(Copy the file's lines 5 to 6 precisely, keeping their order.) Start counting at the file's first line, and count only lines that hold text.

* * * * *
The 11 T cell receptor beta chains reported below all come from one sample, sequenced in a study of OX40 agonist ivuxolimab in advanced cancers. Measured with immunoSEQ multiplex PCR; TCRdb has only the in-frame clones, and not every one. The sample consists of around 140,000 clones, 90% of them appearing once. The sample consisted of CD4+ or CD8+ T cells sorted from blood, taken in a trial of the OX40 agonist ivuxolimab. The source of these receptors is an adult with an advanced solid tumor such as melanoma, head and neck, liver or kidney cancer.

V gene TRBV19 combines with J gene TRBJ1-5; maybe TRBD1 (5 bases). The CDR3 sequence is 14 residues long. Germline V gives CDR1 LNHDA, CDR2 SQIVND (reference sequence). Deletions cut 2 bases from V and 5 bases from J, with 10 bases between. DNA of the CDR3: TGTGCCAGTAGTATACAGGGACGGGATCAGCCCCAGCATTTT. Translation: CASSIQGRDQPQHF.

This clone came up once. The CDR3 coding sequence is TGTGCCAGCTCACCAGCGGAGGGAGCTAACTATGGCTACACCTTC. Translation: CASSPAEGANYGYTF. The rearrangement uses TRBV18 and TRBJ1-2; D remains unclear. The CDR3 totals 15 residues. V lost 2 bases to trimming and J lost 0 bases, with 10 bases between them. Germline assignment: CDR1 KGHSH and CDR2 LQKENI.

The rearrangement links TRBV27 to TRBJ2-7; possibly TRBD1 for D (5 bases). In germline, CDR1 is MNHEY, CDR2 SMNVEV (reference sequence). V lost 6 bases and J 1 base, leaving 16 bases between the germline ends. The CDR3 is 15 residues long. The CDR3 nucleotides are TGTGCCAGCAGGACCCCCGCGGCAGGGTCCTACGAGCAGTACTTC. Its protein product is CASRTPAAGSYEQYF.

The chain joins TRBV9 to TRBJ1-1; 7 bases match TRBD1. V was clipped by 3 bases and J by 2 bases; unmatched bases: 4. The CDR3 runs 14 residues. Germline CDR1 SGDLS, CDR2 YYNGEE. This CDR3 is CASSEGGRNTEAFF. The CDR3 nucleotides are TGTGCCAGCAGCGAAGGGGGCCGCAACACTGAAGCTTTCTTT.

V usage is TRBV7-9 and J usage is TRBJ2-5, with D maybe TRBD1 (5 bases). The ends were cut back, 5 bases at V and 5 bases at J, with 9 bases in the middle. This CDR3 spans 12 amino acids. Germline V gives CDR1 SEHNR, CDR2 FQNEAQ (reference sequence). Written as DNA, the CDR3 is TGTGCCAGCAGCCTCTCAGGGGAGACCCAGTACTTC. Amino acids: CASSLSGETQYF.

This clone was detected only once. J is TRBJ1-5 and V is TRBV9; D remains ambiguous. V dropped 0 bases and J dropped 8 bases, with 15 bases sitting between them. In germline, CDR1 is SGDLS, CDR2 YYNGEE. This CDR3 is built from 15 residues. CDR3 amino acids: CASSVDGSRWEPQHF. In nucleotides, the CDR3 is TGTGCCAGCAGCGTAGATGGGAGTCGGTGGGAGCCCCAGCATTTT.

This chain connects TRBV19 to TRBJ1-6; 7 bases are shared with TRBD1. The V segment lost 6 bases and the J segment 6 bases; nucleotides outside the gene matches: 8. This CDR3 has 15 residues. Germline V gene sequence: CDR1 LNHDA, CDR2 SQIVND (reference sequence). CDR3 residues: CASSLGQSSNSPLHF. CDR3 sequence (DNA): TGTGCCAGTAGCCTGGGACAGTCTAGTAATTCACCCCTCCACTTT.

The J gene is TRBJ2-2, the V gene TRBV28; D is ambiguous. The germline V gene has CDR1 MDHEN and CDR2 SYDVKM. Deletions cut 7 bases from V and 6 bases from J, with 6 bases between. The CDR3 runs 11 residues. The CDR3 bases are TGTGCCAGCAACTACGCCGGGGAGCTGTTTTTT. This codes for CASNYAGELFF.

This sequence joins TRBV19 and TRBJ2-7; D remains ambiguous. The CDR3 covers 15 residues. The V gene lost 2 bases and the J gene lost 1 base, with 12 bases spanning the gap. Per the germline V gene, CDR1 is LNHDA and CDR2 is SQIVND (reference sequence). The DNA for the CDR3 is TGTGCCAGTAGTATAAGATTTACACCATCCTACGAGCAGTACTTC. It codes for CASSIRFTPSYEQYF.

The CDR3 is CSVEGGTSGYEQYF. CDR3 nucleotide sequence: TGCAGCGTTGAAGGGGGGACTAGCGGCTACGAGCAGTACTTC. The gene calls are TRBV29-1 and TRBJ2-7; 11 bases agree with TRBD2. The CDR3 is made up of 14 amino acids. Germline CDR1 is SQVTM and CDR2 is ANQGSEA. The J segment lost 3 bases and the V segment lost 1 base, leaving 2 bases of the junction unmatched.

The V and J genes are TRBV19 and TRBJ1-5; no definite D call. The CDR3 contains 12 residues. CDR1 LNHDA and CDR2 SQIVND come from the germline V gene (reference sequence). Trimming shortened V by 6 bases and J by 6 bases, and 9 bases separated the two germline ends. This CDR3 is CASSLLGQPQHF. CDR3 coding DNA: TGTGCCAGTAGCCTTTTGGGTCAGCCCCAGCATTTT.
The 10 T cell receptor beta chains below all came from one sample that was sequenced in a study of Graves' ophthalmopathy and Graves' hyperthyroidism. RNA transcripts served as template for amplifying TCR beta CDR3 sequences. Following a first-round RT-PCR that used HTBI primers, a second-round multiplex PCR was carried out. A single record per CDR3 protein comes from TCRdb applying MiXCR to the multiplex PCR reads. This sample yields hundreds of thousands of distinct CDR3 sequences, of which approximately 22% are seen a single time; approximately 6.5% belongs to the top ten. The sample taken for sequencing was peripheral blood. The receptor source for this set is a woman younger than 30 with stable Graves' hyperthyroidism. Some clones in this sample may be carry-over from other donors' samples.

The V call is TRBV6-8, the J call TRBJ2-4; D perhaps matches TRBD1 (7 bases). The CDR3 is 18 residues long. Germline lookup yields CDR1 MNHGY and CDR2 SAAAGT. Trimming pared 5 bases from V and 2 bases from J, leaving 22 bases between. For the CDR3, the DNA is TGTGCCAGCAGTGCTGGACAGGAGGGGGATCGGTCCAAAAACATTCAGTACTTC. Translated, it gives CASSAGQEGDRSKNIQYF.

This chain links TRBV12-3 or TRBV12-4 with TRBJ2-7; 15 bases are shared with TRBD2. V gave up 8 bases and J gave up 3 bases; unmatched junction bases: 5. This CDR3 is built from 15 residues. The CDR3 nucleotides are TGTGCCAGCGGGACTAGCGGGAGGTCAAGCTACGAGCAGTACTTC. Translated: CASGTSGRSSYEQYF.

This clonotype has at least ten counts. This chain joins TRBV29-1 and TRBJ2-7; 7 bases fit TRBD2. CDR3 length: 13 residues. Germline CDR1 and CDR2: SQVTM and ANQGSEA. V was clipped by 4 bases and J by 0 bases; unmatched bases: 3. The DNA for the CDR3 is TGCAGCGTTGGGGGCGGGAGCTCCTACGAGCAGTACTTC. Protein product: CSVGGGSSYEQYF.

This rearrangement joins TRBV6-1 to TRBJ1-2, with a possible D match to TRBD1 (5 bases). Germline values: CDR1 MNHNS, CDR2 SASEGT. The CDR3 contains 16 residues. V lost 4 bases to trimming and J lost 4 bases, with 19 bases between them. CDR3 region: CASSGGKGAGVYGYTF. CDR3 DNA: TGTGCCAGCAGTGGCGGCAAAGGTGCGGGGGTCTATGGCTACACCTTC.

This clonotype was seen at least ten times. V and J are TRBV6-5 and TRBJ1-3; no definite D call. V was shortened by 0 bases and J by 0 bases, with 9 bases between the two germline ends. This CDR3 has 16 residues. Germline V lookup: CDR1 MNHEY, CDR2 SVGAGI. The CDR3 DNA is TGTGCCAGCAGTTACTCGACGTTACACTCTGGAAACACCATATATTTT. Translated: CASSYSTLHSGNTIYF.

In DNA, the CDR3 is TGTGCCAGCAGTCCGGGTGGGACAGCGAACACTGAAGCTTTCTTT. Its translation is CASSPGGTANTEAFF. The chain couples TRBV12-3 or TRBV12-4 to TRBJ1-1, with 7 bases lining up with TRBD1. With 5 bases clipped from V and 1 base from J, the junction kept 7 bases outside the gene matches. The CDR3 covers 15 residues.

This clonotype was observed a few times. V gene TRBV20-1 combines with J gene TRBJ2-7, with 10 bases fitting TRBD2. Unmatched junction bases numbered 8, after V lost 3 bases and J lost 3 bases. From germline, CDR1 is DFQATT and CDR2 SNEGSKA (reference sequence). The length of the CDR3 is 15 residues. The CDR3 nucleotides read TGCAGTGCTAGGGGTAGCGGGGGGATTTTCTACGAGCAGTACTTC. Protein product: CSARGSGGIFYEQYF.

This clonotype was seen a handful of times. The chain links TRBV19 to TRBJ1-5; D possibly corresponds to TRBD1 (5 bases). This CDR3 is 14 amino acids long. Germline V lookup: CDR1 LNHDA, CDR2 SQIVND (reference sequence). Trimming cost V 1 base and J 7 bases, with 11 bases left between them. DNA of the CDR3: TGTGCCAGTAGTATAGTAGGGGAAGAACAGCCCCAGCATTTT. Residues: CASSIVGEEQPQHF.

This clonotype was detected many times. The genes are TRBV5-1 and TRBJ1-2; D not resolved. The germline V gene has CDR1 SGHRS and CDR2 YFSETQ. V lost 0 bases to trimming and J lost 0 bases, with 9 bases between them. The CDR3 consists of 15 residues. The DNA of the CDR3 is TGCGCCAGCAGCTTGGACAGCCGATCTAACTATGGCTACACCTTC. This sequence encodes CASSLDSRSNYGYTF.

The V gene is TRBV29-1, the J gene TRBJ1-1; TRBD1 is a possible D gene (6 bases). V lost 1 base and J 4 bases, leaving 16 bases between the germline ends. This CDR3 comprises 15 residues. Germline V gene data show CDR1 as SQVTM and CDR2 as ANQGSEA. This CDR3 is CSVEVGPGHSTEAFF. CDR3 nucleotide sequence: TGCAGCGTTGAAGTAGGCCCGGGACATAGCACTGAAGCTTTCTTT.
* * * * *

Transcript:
The chain joins TRBV9 to TRBJ1-1; 7 bases match TRBD1. V was clipped by 3 bases and J by 2 bases; unmatched bases: 4. The CDR3 runs 14 residues. Germline CDR1 SGDLS, CDR2 YYNGEE. This CDR3 is CASSEGGRNTEAFF. The CDR3 nucleotides are TGTGCCAGCAGCGAAGGGGGCCGCAACACTGAAGCTTTCTTT.

V usage is TRBV7-9 and J usage is TRBJ2-5, with D maybe TRBD1 (5 bases). The ends were cut back, 5 bases at V and 5 bases at J, with 9 bases in the middle. This CDR3 spans 12 amino acids. Germline V gives CDR1 SEHNR, CDR2 FQNEAQ (reference sequence). Written as DNA, the CDR3 is TGTGCCAGCAGCCTCTCAGGGGAGACCCAGTACTTC. Amino acids: CASSLSGETQYF.